The benefits of curiosity
January 23, 2019
By Fiona Murden, Psychologist and author of "Defining You"
It’s easy to stop being curious as we get older. We know things, we’ve seen things, and we’ve lived life so there’s no longer the need of a child to ask questions and explore the unknown.
While research suggests that as we age our inquisitiveness tends to fade, it also shows that curiosity is just as relevant in adulthood. Curiosity not only helps us discover more about who we are but provides a basis on which to build better relationships, unlock creativity and innovation, grow our intellect, boost our general health and well-being, and even slow down the aging process.
A study carried out by scientists G.E. Swan and D. Carmelli following more than 1,000 older men and women found that those who were more curious were actually more likely to survive the five-year study than those who weren’t. Curiosity literally kept them alive longer.
In his book “Curious,” Ian Leslie describes the process of curiosity in childhood which is useful to apply to any of us at any age. Leslie’s three steps of curiosity provide a useful framework from which to boost your own inquisitiveness:
1. Knowing what we don’t know.
We can approach a situation accepting our own inexperience. Instead of presuming we know the answer, we can ask questions with an open mind and really considering the answers. This is known as empathic curiosity: an interest in the thoughts and feelings of other people, and remaining ready to encounter the unexpected.
We can use this approach every day of our lives. Rather than answering questions with our habitual response, we can be aware of what we really think, feel, and want. We’re not assuming we know the answers until we’ve looked at things from every angle, digging beneath the surface, and asking ourselves why we feel the way we do about certain things, how the beliefs we have formed came about, and what led us to take certain decisions.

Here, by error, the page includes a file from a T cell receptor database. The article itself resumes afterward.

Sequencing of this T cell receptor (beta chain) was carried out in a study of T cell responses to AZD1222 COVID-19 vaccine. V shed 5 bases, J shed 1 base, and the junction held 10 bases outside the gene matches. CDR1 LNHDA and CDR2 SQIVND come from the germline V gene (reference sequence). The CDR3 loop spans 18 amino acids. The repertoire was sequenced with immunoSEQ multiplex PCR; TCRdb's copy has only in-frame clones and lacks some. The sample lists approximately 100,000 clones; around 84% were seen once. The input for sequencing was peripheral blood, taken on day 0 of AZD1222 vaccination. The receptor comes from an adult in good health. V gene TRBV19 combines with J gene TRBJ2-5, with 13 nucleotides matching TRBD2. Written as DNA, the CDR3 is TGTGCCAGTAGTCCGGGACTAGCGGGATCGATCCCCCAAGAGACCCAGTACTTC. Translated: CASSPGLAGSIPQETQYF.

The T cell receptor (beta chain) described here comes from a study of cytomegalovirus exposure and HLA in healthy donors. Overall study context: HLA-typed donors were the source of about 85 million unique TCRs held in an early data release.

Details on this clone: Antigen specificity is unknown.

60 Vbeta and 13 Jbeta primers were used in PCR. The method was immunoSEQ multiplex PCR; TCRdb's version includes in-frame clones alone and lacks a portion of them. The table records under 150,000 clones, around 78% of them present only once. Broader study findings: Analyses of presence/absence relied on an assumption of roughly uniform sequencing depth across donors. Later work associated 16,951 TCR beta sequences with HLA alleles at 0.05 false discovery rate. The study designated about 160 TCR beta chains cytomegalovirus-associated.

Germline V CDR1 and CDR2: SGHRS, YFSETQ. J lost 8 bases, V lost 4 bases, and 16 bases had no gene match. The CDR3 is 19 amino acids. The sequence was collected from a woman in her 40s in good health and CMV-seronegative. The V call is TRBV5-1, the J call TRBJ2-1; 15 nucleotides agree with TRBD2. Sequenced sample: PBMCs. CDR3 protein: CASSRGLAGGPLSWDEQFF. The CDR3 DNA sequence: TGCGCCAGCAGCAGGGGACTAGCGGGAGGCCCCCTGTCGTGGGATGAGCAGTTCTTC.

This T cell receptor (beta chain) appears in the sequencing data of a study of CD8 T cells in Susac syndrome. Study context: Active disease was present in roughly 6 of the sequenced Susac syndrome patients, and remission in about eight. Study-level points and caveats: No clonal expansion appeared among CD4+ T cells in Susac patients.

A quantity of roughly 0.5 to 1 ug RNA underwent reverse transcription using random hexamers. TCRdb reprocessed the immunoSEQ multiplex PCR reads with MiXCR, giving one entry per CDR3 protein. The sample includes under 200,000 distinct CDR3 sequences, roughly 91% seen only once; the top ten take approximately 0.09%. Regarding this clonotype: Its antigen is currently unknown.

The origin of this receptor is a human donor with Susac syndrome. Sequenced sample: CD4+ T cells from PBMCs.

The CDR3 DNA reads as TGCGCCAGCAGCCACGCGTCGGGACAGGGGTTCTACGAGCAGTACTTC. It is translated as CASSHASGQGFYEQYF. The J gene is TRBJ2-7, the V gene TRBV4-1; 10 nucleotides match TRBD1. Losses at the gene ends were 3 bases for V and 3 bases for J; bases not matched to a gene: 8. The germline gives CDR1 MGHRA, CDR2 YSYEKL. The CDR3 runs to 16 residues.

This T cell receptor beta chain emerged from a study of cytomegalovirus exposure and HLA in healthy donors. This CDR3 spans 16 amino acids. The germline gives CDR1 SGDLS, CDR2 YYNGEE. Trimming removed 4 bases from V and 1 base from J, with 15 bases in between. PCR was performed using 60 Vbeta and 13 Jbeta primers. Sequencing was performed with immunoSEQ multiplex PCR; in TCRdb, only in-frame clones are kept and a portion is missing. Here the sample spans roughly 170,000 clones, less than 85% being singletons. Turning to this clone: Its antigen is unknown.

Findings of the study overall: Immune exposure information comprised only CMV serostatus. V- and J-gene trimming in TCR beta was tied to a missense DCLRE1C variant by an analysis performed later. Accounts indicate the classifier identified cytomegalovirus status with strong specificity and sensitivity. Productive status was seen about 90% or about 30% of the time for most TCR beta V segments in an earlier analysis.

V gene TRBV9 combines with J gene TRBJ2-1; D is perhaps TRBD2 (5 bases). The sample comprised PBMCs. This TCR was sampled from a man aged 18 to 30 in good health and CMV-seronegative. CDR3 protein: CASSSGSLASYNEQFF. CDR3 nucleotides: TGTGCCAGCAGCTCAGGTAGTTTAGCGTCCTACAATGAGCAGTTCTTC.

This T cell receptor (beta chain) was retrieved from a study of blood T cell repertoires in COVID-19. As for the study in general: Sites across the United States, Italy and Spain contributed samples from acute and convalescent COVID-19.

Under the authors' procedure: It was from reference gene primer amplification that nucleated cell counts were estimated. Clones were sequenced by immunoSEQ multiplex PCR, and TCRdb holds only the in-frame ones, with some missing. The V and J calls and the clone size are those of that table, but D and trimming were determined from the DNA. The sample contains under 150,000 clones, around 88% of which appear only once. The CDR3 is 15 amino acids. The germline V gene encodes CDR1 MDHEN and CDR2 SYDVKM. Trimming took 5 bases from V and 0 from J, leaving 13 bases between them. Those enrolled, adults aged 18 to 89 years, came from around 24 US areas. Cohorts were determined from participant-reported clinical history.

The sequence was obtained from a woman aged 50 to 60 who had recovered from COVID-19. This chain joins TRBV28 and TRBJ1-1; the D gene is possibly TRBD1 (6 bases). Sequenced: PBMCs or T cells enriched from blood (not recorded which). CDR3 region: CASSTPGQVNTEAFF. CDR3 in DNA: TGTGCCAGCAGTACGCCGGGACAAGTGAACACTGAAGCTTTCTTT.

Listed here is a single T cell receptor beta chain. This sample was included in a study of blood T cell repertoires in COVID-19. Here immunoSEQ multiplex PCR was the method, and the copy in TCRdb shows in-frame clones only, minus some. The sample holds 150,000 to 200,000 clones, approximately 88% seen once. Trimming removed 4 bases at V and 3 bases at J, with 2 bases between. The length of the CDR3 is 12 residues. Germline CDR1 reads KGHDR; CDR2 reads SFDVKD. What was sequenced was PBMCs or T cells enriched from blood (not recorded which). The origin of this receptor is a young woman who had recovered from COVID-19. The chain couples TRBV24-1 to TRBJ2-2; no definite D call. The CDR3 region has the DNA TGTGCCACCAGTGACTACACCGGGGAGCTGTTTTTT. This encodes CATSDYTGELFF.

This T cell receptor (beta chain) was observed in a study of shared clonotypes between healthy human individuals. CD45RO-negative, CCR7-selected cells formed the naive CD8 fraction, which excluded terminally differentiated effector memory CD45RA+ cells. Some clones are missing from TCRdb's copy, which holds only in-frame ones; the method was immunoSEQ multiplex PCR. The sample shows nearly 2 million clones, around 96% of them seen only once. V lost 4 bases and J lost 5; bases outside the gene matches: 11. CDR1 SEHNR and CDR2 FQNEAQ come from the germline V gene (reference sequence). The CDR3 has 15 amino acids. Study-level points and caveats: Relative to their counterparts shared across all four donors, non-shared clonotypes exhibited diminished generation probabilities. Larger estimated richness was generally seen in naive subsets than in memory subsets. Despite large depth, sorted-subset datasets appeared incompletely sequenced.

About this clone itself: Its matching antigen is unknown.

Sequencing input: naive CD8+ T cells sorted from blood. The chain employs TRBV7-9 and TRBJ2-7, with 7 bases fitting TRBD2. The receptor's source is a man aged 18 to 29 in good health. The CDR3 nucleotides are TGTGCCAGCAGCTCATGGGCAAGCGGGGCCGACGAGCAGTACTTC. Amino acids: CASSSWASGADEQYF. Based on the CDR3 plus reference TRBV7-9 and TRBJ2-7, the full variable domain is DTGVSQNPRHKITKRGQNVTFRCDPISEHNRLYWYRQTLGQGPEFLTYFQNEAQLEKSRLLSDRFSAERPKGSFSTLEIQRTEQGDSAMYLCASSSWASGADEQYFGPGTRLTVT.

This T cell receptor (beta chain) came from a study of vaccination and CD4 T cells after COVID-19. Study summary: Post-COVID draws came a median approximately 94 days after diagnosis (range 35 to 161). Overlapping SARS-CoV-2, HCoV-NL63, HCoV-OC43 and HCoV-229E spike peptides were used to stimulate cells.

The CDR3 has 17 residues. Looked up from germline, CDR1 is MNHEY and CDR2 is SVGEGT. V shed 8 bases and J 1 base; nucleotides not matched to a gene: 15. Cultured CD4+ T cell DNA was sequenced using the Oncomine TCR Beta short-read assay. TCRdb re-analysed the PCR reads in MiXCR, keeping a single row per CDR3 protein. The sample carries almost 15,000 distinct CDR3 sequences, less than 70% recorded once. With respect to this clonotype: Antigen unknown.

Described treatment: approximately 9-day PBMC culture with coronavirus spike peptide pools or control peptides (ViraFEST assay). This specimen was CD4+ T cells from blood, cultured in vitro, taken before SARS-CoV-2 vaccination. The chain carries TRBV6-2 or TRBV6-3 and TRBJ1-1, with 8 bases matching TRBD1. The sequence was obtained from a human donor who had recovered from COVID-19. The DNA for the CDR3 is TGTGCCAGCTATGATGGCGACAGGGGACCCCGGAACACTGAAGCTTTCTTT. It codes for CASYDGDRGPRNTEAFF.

2. Imagining different, competing possibilities.
This about holding more than one possibility in mind at any given time and exploring which one is right. For example, when meeting someone shy, you can consider, “Is this person shy when they meet new people?” or “Are they quiet in this situation because they’re nervous?” Approach situations with the premise that any thought or idea needs to be explored and tested. Try to suspend judgment until all of the options have been explored.
3. Understanding that we can learn from other people.
This may seem obvious but it’s something we can come to with a closed mind as we get older. Keeping an open mind to others’ thoughts, attitudes, and experiences is incredibly powerful. In social situations, we have a natural tendency to show other people what we know about a familiar subject, rather than listening to what they can tell us. Yet, pausing to learn about them and asking questions inevitably provides information that we can reapply to ourselves. For example, you may find a different way of seeing things, a means of overcoming an issue that you hadn’t thought of, an opportunity that you didn’t know about.
How curious are you? Could you be more curious? Do you do these three things? It's worth trying, even just for a day because being curious really does lead to a healthier, happier, and longer life.
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